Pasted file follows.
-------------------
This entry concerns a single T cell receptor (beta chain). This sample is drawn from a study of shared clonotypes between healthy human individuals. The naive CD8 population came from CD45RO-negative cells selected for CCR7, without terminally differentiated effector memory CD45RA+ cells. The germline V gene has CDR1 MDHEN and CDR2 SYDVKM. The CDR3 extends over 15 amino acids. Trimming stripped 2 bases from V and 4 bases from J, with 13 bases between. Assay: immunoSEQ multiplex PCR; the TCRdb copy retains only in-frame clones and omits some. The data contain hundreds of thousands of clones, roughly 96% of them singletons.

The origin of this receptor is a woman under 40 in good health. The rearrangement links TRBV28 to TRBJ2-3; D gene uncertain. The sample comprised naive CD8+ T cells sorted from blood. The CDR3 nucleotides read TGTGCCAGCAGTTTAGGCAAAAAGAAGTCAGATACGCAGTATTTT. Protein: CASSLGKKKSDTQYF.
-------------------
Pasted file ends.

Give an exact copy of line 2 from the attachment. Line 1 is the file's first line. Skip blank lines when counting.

The origin of this receptor is a woman under 40 in good health. The rearrangement links TRBV28 to TRBJ2-3; D gene uncertain. The sample comprised naive CD8+ T cells sorted from blood. The CDR3 nucleotides read TGTGCCAGCAGTTTAGGCAAAAAGAAGTCAGATACGCAGTATTTT. Protein: CASSLGKKKSDTQYF.